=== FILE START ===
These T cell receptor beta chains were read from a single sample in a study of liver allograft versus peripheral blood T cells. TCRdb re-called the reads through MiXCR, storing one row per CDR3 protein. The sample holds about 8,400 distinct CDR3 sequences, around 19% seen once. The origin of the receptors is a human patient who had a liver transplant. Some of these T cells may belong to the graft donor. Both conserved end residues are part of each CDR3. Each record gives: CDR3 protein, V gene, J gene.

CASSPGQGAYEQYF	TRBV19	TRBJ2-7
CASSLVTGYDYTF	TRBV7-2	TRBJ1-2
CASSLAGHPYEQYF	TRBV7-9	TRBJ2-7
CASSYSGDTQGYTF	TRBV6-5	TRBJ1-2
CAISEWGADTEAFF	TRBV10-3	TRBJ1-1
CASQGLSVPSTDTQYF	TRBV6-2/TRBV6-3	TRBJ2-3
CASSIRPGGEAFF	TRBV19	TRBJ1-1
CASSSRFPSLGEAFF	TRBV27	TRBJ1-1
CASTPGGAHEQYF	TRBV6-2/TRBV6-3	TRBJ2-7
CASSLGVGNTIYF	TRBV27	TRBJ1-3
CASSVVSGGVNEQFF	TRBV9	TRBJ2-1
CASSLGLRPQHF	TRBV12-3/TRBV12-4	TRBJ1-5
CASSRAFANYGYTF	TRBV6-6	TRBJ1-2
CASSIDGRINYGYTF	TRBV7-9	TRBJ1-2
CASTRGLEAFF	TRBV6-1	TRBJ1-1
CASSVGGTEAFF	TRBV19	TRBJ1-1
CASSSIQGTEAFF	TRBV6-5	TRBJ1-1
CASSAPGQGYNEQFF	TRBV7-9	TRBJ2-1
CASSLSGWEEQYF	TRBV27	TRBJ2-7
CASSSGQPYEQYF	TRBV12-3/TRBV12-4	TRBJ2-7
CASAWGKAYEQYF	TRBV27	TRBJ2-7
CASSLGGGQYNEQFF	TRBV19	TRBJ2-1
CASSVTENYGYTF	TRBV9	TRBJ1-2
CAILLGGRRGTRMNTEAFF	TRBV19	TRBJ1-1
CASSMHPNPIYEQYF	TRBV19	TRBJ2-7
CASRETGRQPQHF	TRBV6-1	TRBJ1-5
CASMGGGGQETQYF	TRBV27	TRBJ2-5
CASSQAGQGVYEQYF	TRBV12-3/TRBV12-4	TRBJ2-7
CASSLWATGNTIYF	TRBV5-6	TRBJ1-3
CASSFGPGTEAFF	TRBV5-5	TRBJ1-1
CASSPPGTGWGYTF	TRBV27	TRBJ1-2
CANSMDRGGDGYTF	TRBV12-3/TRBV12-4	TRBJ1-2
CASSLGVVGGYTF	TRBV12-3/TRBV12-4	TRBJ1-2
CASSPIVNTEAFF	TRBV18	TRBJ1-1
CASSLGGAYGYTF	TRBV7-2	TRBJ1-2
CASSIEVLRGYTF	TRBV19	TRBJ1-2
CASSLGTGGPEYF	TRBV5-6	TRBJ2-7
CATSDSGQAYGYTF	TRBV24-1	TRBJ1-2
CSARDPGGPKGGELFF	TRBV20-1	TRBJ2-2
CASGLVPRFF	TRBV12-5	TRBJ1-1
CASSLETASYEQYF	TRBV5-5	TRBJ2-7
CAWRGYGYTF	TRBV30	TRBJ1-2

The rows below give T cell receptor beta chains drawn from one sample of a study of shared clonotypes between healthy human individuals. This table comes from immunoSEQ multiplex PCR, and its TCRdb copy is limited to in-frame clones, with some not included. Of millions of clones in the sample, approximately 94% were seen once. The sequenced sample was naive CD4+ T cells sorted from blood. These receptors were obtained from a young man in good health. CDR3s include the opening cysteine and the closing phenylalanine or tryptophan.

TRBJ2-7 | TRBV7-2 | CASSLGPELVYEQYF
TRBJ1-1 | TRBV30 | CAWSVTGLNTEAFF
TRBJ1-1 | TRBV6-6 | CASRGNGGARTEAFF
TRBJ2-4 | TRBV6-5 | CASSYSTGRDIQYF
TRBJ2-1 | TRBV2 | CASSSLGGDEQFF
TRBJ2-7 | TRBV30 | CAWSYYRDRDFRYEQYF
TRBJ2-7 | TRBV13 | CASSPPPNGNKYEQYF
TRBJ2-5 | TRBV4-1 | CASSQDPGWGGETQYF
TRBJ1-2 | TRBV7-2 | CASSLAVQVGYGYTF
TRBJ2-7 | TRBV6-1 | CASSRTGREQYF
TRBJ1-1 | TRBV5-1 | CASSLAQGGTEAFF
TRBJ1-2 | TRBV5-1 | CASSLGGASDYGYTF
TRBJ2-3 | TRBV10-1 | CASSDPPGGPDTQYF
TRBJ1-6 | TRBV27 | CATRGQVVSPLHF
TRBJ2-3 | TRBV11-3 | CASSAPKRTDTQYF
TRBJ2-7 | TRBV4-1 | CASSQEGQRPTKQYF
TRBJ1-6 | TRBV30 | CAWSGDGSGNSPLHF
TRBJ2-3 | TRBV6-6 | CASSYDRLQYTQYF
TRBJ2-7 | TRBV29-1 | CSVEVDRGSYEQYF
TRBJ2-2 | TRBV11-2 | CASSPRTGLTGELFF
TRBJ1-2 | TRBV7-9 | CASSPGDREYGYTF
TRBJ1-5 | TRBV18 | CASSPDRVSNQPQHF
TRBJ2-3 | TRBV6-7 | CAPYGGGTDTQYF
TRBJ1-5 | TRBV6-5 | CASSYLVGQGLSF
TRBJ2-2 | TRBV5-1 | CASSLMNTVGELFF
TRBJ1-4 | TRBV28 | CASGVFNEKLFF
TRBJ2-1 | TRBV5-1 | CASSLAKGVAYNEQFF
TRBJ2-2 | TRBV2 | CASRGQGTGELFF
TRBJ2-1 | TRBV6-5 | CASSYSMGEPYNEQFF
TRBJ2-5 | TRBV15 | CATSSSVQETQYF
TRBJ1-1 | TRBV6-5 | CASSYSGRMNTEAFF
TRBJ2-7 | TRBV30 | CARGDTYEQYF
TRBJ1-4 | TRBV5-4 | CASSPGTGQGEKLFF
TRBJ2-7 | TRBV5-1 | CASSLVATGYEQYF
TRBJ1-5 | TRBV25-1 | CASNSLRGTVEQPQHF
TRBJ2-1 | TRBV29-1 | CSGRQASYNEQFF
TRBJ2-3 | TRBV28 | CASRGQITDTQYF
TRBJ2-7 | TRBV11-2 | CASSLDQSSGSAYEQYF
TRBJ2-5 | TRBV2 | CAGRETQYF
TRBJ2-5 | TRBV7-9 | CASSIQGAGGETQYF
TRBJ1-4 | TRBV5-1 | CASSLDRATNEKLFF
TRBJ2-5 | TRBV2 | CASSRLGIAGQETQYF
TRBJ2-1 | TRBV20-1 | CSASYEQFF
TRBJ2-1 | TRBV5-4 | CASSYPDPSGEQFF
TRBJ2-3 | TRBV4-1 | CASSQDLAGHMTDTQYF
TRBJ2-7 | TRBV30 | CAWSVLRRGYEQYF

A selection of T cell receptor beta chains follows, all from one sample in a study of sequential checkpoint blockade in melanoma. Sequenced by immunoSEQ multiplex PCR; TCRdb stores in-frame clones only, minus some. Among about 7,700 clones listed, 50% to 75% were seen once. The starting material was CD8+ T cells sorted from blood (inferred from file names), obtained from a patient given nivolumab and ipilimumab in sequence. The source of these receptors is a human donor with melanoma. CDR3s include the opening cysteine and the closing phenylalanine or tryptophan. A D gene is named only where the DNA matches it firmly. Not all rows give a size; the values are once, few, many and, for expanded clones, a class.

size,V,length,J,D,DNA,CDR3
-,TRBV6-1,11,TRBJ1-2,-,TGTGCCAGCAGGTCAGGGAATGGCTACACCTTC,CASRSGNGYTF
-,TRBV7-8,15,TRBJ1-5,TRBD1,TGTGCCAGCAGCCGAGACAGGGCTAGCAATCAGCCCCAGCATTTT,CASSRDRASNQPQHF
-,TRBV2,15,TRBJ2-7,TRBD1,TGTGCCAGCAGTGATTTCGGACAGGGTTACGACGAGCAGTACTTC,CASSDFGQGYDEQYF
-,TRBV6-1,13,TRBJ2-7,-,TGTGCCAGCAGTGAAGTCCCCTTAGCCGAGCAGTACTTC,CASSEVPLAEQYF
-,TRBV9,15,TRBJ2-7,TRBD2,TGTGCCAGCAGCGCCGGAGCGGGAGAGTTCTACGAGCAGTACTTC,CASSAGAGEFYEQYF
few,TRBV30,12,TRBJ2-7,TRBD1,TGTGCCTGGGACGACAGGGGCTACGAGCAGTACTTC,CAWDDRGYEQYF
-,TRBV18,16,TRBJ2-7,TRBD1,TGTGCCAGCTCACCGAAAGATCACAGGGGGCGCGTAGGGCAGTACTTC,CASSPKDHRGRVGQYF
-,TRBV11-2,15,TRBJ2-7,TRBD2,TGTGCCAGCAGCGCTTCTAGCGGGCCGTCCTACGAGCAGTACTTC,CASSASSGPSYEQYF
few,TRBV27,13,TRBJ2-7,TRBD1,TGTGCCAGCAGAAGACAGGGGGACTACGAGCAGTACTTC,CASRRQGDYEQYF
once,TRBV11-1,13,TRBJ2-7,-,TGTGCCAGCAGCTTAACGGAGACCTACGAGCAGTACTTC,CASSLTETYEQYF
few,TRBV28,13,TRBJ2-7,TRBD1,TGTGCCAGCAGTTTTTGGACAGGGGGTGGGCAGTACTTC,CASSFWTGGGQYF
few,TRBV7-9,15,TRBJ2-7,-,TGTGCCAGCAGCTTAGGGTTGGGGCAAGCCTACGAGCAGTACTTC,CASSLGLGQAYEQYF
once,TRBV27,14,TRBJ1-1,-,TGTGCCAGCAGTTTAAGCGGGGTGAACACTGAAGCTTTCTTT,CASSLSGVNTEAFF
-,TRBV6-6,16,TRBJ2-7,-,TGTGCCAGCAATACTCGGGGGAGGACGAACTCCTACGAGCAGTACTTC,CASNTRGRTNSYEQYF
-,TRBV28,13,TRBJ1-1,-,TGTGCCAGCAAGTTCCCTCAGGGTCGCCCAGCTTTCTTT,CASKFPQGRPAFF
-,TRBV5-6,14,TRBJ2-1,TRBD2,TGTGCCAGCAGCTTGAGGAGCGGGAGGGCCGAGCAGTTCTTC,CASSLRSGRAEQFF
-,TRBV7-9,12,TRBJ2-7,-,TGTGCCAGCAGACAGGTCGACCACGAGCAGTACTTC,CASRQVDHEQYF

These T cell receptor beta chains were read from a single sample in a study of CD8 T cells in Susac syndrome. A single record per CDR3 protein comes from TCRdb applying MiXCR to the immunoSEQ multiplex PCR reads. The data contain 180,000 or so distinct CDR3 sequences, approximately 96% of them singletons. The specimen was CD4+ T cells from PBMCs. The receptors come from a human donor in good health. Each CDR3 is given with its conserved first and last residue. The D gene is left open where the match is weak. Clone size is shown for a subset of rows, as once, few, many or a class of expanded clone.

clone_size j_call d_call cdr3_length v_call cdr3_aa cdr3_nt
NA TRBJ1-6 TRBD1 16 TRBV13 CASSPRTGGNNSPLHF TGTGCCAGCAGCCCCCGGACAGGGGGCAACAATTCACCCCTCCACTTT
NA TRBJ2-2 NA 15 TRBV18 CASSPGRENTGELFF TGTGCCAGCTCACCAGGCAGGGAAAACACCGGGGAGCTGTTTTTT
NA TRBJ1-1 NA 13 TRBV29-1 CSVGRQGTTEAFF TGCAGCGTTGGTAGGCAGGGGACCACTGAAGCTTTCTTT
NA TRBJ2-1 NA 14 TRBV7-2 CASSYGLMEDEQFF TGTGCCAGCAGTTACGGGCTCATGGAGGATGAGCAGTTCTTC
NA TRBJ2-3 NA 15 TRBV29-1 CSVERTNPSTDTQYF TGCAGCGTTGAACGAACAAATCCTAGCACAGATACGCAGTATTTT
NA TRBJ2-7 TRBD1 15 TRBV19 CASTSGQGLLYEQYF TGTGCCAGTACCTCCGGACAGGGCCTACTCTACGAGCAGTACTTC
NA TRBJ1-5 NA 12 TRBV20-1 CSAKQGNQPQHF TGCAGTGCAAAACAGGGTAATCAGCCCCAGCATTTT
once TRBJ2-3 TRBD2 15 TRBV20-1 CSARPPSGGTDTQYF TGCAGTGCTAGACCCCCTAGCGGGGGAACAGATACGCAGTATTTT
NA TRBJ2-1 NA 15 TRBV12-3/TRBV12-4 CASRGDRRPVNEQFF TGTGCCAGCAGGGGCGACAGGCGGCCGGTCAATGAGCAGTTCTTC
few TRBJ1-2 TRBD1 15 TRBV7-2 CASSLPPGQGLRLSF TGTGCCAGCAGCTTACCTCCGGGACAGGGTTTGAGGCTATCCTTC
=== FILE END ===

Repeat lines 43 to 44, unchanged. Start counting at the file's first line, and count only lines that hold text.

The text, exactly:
CAWRGYGYTF	TRBV30	TRBJ1-2

The rows below give T cell receptor beta chains drawn from one sample of a study of shared clonotypes between healthy human individuals. This table comes from immunoSEQ multiplex PCR, and its TCRdb copy is limited to in-frame clones, with some not included. Of millions of clones in the sample, approximately 94% were seen once. The sequenced sample was naive CD4+ T cells sorted from blood. These receptors were obtained from a young man in good health. CDR3s include the opening cysteine and the closing phenylalanine or tryptophan.